World Bank rethinks agriculture in World Development Report 2008
The World Bank Wednesday March 5, 2008 launched its World Report 2008 at the Alisa Hotel in Accra, and agriculture was at the center stage.
The Report was launched during the Development Dialogue Series of the Bank.
The theme for the occasion was, 'Rethinking Agriculture: What do we know now, what don't we know?'
Presenting a Global Perspective of the Report, Derek Byerlee, Lead Author of the Report said about 80% of people in the world live in rural areas, and a majority of these are into agriculture. He said, a third of GDP in developing countries is contributed by agriculture and therefore, that makes agriculture a critical area in these countries' economies.
The report indicated that majority of the world's poor live in these areas as well.
The report categorized rural worlds into three; and these are Agriculture based countries – these are mainly in Sub-Sahara Africa where 417 million people live in rural areas; Urbanized countries, mainly in Latin America where there are 255 million rural people and what the Report described as Transforming countries which are mainly in Asia. There are 2.2 billion rural people in these countries.
The report made a significant revelation which showed that despite the fact that the Transforming countries have made huge investments in agriculture, they have not experienced a 'Green Revolution' or a boom in agriculture, and it is not clear why it is so.
The Report meanwhile, cited Ghana in positive light. The findings of the Report used Ghana as a case study in Sub-Saharan Africa which shows Ghana as moving from negative to the highest in agricultural growth. The Report also shows that Ghana's growth in agriculture has reached the poor in rural areas more than growth in other sectors of GDP.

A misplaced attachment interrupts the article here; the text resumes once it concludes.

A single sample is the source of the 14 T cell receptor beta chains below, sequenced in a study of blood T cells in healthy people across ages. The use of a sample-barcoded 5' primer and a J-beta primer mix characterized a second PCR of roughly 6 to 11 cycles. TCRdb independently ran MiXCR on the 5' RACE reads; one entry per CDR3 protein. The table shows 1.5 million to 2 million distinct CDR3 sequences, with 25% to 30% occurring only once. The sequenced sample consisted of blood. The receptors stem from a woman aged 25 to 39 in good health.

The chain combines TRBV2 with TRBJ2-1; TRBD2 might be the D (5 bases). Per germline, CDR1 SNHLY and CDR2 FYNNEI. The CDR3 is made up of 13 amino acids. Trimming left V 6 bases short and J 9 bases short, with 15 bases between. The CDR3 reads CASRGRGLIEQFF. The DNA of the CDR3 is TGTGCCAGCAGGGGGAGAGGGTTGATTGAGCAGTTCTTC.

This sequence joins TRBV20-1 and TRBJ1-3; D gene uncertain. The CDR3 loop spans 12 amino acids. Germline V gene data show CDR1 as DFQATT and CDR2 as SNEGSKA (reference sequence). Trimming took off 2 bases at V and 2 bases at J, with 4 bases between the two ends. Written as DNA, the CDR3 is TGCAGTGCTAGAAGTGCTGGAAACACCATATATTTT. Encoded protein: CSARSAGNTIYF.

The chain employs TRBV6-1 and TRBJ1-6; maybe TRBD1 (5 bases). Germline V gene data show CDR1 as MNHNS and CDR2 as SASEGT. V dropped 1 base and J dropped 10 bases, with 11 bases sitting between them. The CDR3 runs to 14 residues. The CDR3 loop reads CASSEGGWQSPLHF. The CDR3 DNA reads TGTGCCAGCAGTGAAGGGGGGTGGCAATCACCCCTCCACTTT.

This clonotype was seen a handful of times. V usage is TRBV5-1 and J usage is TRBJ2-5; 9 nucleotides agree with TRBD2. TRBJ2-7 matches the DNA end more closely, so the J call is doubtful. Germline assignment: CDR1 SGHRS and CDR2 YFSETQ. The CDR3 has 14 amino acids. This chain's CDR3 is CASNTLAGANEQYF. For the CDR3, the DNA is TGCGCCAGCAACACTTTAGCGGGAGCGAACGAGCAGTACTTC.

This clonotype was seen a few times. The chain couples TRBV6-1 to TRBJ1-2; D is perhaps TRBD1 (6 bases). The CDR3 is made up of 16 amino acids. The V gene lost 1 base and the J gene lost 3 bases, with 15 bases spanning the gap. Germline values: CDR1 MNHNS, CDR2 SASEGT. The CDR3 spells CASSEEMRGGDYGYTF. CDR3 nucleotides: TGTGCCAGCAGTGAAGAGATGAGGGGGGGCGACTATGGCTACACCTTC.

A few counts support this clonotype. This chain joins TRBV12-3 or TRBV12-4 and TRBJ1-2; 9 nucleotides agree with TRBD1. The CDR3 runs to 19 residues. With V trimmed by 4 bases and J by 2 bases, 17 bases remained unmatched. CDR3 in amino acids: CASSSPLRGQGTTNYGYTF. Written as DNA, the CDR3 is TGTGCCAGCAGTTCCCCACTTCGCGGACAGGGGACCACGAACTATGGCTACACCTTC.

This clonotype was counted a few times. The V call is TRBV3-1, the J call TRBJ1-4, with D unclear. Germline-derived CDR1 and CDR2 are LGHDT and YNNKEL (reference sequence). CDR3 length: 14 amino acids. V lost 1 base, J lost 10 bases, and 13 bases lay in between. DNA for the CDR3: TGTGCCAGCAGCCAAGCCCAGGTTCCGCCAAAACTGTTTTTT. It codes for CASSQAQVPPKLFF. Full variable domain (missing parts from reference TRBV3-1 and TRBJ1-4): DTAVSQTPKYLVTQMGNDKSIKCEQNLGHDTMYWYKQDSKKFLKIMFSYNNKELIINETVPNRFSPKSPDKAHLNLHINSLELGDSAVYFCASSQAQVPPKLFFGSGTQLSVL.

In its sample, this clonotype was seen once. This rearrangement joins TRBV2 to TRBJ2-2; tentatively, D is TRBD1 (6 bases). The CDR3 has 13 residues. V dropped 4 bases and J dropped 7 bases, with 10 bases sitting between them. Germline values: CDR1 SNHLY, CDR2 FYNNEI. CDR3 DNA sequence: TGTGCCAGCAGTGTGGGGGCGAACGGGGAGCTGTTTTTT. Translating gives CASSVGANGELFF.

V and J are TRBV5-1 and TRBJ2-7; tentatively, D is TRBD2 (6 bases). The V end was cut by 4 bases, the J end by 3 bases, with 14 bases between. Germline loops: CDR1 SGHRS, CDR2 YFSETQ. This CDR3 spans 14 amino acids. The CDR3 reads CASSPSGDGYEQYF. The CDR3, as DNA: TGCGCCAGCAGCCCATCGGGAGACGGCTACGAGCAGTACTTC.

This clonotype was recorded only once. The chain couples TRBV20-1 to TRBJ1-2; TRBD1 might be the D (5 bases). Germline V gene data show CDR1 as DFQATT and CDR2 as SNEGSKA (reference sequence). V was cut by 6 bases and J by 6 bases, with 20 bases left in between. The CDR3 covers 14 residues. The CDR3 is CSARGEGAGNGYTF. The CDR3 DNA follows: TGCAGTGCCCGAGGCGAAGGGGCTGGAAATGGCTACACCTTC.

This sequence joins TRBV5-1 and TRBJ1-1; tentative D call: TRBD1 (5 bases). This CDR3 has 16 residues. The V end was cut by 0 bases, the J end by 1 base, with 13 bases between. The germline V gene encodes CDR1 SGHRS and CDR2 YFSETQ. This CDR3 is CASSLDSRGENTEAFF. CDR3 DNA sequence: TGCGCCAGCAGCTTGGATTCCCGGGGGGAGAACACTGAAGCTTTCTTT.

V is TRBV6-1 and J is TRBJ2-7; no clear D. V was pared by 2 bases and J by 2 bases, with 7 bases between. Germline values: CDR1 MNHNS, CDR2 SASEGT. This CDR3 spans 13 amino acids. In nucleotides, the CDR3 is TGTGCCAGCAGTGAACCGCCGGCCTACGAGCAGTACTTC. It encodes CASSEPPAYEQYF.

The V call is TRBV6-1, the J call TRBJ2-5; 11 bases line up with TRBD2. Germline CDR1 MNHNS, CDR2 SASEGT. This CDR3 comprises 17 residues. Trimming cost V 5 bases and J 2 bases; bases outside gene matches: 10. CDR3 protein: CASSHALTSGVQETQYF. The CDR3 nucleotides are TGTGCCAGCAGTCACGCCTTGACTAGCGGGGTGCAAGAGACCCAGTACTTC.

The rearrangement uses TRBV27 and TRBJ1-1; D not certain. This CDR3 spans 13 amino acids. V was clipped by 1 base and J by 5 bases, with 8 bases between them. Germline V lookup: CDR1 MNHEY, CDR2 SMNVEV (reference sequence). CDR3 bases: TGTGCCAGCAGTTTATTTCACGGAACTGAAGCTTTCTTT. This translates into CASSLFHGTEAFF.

From the Report, GDP growth from agriculture benefits the income of the poor two to four times more than GDP growth from non-agriculture sectors.
And again the Report shows that in the last 15 years, rural poverty in Ghana has been halved, all due to the growth achieved in agriculture.
During the discussions that followed the presentations, there was consensus on the need for African governments, especially, Ghana to increase investments in agriculture.
Commenting on the Report, Dr. Edouard Tapsoba, immediate past Assistant Director-General of the Food and Agriculture Organisation (FAO), lamented the fact that agriculture extension services and Marketing Boards have been wiped out completely in most parts of Africa.
He argued that, while it was thought that a liberalized market would move the continent's agriculture sector forward, it has unfortunately, not been the case. And indeed, he pointed out that indiscriminate privatization has rather led to the collapse of the agriculture industry in Africa.
He reminded African governments that, they should take note of the fact that, the private sector in say, France, Germany or the UK is not the same as the private sector in Ghana or any African country for that matter. The two economies, he argued, are not the same and therefore the private sector in these economies can't be compared to the private sector in Africa.
He pointed out that while privatization was expected to foster growth in the agriculture industry by removing public monopoly, the private sector in Africa has only replaced public monopoly with private monopoly. He said this kind of monopoly of the private sector has led to the collapse of the agriculture sector in most African countries which has turned out to hurt the small holder farmer most, even though, it was originally expected to help them.
The argument of subsidy for farmers in European countries came up when the issue of fair trade was discussed. But Derek Byerlee indicated that the issue of subsidy by European countries is not a major issue because its impact on world price is only 5%.
The discussions also raised the issue of legislations on agriculture. It was made known that European farmers do not only fight for subsidies but they also push for legislation on agriculture to enhance investments in and protection of the sector.
Participants then called on Ghana's Parliament to look at the Laws on agriculture and amend them to promote the sector. A call was also made on the Ghana government to move beyond the about 10% investment in agriculture and also subsidize the price of fertiliser.
At the end of the Dialogue, there was consensus that for African countries to end poverty, they must concentrate on and increase their budgetary allocations to agriculture.
Present at the launch were Agriculture Minister, Ernest Debrah, World Bank Country Director for Ghana, Ishac Diwan, former senior Minister, J. H. Mensah, some Members of Parliament, Chief Director of the Ministry of Agriculture, Gyiele Nurrah, Chrish Jackson of the World Bank Ghana Country Office, Dr. Sulley Gariba of the Institute for Policy Alternatives (IPA), former Members of Ghana's Parliament, farmers, researchers in agriculture, NGOs, students and the media.
Maria Paula Sevanti of the World Bank also made a presentation.
By Emmanuel K. Dogbevi